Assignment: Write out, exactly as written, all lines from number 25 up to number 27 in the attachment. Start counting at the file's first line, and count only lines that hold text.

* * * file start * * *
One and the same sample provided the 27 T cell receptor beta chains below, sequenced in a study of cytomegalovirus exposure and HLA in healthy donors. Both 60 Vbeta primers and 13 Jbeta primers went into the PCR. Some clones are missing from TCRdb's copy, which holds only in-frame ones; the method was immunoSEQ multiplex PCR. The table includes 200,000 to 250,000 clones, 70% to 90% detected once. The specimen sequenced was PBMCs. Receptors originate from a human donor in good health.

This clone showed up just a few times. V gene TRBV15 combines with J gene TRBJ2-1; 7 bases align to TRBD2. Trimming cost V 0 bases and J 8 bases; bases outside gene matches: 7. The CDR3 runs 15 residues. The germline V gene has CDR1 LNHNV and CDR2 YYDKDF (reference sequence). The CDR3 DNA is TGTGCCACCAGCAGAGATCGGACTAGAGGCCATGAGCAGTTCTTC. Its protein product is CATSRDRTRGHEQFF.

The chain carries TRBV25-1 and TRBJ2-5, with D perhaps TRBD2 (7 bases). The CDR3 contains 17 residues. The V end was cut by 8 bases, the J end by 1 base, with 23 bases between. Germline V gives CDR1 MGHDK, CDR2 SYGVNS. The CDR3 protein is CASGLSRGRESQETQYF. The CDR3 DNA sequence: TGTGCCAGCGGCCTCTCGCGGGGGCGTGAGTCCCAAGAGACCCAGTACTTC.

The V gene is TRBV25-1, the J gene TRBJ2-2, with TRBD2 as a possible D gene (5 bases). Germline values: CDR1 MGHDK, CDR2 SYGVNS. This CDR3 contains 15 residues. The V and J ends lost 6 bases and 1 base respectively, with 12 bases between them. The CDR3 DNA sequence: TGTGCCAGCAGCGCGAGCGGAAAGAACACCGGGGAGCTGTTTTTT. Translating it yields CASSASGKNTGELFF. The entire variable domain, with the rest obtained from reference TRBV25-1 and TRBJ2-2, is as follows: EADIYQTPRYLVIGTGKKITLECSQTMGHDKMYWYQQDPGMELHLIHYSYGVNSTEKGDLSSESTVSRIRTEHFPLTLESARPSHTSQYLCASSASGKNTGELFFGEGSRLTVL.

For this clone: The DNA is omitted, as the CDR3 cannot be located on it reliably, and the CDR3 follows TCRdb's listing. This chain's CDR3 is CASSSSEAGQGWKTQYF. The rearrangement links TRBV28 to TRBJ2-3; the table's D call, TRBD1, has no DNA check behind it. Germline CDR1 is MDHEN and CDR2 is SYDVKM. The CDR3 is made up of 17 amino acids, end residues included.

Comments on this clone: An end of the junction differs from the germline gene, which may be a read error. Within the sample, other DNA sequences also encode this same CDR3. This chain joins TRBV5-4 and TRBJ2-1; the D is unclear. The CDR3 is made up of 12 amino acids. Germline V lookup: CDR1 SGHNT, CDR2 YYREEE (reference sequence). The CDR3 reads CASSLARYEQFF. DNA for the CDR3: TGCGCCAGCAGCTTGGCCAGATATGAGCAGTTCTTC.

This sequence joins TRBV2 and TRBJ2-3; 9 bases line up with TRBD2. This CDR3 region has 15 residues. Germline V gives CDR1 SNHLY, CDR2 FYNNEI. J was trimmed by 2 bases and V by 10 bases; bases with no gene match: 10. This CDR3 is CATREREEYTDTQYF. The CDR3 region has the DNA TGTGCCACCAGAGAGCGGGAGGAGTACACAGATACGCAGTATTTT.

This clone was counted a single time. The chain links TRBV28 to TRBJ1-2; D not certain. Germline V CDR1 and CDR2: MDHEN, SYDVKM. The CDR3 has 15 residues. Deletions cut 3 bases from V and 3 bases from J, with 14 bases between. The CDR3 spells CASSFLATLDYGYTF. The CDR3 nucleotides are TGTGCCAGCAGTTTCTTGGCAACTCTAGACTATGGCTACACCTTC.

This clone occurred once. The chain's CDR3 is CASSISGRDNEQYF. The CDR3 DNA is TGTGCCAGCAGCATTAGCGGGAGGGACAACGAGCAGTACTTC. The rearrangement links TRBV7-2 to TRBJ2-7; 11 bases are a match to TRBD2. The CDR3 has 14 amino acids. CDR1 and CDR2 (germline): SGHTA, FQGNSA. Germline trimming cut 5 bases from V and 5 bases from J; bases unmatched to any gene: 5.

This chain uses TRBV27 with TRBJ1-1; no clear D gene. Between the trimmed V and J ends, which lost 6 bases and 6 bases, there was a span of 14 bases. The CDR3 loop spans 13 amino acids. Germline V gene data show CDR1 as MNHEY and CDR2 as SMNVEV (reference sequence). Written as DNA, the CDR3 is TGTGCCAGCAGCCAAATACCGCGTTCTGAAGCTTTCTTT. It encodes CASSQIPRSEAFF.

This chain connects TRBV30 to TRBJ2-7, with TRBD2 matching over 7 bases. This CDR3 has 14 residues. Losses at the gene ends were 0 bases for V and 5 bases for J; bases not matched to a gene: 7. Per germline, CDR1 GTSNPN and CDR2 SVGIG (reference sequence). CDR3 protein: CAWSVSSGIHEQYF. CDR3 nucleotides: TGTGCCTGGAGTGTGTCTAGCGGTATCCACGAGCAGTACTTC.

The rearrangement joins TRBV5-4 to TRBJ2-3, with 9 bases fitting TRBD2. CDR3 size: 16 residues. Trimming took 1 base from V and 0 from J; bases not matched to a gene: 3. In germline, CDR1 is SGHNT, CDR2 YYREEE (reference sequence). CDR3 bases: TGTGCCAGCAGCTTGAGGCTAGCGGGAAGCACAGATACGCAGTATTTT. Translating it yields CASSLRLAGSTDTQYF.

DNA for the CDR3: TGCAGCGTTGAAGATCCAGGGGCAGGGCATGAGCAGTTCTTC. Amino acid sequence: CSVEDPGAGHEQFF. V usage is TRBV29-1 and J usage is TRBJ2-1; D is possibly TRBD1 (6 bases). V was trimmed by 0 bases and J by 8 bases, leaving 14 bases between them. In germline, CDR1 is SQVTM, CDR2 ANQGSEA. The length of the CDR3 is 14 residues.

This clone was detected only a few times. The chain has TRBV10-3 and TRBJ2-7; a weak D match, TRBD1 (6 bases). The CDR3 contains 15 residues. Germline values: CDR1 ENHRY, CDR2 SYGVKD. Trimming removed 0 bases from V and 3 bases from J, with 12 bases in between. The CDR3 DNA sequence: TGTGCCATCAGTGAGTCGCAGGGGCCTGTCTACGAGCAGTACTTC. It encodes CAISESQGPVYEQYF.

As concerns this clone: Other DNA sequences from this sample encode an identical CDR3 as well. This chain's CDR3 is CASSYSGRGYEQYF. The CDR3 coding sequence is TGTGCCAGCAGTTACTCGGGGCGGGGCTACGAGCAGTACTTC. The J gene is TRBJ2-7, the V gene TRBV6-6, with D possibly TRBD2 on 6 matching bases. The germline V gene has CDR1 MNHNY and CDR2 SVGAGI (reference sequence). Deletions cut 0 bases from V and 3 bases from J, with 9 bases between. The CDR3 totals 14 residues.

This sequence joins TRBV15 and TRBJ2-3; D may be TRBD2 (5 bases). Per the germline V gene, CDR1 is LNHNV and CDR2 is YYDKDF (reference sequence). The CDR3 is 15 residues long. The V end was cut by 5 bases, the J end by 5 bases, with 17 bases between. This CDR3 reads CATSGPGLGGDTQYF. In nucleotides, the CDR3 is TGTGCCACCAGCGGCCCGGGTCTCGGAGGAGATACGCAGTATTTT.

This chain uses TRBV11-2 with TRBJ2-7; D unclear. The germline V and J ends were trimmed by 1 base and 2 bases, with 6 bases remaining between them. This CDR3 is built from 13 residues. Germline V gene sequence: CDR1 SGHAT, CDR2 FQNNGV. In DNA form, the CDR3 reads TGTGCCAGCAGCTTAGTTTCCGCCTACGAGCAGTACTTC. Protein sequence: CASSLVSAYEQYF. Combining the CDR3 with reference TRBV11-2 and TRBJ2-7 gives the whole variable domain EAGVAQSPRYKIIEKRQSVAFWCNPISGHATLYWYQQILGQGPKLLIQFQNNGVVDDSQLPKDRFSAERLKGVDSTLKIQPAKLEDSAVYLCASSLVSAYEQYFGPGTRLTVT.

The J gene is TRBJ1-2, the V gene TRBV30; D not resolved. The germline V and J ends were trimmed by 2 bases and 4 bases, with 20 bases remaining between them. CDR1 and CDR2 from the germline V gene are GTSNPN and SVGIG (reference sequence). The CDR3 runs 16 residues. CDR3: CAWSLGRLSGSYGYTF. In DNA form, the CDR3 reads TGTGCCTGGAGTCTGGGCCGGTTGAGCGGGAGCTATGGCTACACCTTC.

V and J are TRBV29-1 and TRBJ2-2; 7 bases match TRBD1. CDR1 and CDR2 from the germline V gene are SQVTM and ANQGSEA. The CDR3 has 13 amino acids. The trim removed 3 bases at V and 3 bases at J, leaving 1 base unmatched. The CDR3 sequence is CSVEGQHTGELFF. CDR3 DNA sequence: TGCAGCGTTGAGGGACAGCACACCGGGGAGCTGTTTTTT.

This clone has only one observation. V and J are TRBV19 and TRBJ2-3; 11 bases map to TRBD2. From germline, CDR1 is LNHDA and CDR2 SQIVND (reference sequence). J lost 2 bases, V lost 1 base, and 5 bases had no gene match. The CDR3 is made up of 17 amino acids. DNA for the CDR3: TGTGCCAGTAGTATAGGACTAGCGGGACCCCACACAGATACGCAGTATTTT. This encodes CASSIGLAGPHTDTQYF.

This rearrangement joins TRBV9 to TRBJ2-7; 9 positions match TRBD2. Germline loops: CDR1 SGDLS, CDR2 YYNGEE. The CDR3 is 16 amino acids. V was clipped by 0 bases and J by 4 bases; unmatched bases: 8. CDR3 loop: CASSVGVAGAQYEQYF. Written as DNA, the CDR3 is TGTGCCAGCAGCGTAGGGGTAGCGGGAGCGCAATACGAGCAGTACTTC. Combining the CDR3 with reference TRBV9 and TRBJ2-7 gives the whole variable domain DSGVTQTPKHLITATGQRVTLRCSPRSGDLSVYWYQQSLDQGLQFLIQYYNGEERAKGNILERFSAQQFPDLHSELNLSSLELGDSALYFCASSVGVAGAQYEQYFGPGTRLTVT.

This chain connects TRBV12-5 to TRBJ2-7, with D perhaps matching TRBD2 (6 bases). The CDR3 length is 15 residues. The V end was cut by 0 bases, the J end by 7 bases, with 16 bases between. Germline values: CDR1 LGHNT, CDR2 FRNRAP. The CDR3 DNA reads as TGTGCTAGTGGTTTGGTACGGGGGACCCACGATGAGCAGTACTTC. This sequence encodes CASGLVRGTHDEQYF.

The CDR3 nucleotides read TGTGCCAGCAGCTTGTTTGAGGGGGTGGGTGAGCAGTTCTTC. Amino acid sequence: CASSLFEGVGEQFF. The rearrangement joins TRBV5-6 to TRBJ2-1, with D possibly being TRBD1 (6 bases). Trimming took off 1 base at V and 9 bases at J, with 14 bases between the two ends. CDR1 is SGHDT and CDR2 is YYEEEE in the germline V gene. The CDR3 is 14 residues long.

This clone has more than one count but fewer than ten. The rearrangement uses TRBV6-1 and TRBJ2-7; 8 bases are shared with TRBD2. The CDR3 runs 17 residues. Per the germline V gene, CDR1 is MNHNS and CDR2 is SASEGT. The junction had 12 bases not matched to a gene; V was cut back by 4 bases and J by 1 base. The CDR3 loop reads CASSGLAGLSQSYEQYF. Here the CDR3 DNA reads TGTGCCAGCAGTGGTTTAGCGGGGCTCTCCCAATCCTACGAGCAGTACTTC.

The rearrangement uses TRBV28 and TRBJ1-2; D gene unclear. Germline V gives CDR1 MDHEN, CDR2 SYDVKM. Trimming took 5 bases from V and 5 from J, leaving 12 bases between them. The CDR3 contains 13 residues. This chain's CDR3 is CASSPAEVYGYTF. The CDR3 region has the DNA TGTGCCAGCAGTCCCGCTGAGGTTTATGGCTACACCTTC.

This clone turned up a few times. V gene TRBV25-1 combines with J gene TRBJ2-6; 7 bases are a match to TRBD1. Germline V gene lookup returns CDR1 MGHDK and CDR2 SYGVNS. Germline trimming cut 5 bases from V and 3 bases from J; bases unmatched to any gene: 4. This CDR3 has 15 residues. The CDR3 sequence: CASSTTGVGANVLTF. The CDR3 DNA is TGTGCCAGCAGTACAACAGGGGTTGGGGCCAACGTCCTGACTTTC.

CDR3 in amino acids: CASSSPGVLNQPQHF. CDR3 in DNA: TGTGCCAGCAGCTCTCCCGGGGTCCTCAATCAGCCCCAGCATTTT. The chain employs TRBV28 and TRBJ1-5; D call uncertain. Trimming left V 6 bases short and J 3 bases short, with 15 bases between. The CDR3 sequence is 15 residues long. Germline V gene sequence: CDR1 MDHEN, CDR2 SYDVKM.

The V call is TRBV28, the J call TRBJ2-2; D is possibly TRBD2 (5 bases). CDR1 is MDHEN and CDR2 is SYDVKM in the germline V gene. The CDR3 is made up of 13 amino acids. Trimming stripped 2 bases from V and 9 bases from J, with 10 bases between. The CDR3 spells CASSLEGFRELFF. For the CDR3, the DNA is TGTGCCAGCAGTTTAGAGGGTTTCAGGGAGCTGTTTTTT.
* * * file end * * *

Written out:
The rearrangement uses TRBV28 and TRBJ1-2; D gene unclear. Germline V gives CDR1 MDHEN, CDR2 SYDVKM. Trimming took 5 bases from V and 5 from J, leaving 12 bases between them. The CDR3 contains 13 residues. This chain's CDR3 is CASSPAEVYGYTF. The CDR3 region has the DNA TGTGCCAGCAGTCCCGCTGAGGTTTATGGCTACACCTTC.

This clone turned up a few times. V gene TRBV25-1 combines with J gene TRBJ2-6; 7 bases are a match to TRBD1. Germline V gene lookup returns CDR1 MGHDK and CDR2 SYGVNS. Germline trimming cut 5 bases from V and 3 bases from J; bases unmatched to any gene: 4. This CDR3 has 15 residues. The CDR3 sequence: CASSTTGVGANVLTF. The CDR3 DNA is TGTGCCAGCAGTACAACAGGGGTTGGGGCCAACGTCCTGACTTTC.

CDR3 in amino acids: CASSSPGVLNQPQHF. CDR3 in DNA: TGTGCCAGCAGCTCTCCCGGGGTCCTCAATCAGCCCCAGCATTTT. The chain employs TRBV28 and TRBJ1-5; D call uncertain. Trimming left V 6 bases short and J 3 bases short, with 15 bases between. The CDR3 sequence is 15 residues long. Germline V gene sequence: CDR1 MDHEN, CDR2 SYDVKM.